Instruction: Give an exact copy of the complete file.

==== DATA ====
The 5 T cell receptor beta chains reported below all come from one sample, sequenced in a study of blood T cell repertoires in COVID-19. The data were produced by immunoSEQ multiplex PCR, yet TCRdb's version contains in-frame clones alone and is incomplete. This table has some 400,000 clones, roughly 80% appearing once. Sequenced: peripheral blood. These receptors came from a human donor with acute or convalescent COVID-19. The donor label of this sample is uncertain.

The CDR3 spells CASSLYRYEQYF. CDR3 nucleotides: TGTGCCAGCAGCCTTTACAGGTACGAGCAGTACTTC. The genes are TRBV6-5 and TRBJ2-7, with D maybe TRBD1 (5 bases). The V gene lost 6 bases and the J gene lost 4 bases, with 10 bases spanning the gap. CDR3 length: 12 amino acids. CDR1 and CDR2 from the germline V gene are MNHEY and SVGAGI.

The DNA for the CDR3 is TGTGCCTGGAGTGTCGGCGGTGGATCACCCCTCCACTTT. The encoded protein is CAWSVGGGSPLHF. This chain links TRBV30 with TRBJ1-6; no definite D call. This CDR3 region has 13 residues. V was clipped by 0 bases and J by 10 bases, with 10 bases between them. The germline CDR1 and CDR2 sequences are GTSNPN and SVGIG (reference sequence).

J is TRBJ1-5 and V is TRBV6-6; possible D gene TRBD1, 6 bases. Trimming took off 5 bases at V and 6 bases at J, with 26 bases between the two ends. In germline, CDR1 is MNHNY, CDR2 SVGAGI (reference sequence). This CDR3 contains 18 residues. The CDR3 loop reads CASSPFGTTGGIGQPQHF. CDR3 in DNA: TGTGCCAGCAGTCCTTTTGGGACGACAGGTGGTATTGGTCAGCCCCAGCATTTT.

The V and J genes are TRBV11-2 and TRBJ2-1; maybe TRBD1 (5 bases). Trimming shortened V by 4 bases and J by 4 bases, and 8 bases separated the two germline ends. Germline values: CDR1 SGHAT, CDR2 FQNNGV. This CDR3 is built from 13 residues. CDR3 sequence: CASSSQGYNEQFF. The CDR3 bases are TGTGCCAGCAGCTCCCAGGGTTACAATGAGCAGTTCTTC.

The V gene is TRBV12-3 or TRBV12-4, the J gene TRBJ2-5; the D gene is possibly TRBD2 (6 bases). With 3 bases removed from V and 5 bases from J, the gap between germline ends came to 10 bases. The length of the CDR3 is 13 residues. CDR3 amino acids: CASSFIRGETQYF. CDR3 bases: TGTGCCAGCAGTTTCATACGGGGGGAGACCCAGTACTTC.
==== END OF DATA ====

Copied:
The 5 T cell receptor beta chains reported below all come from one sample, sequenced in a study of blood T cell repertoires in COVID-19. The data were produced by immunoSEQ multiplex PCR, yet TCRdb's version contains in-frame clones alone and is incomplete. This table has some 400,000 clones, roughly 80% appearing once. Sequenced: peripheral blood. These receptors came from a human donor with acute or convalescent COVID-19. The donor label of this sample is uncertain.

The CDR3 spells CASSLYRYEQYF. CDR3 nucleotides: TGTGCCAGCAGCCTTTACAGGTACGAGCAGTACTTC. The genes are TRBV6-5 and TRBJ2-7, with D maybe TRBD1 (5 bases). The V gene lost 6 bases and the J gene lost 4 bases, with 10 bases spanning the gap. CDR3 length: 12 amino acids. CDR1 and CDR2 from the germline V gene are MNHEY and SVGAGI.

The DNA for the CDR3 is TGTGCCTGGAGTGTCGGCGGTGGATCACCCCTCCACTTT. The encoded protein is CAWSVGGGSPLHF. This chain links TRBV30 with TRBJ1-6; no definite D call. This CDR3 region has 13 residues. V was clipped by 0 bases and J by 10 bases, with 10 bases between them. The germline CDR1 and CDR2 sequences are GTSNPN and SVGIG (reference sequence).

J is TRBJ1-5 and V is TRBV6-6; possible D gene TRBD1, 6 bases. Trimming took off 5 bases at V and 6 bases at J, with 26 bases between the two ends. In germline, CDR1 is MNHNY, CDR2 SVGAGI (reference sequence). This CDR3 contains 18 residues. The CDR3 loop reads CASSPFGTTGGIGQPQHF. CDR3 in DNA: TGTGCCAGCAGTCCTTTTGGGACGACAGGTGGTATTGGTCAGCCCCAGCATTTT.

The V and J genes are TRBV11-2 and TRBJ2-1; maybe TRBD1 (5 bases). Trimming shortened V by 4 bases and J by 4 bases, and 8 bases separated the two germline ends. Germline values: CDR1 SGHAT, CDR2 FQNNGV. This CDR3 is built from 13 residues. CDR3 sequence: CASSSQGYNEQFF. The CDR3 bases are TGTGCCAGCAGCTCCCAGGGTTACAATGAGCAGTTCTTC.

The V gene is TRBV12-3 or TRBV12-4, the J gene TRBJ2-5; the D gene is possibly TRBD2 (6 bases). With 3 bases removed from V and 5 bases from J, the gap between germline ends came to 10 bases. The length of the CDR3 is 13 residues. CDR3 amino acids: CASSFIRGETQYF. CDR3 bases: TGTGCCAGCAGTTTCATACGGGGGGAGACCCAGTACTTC.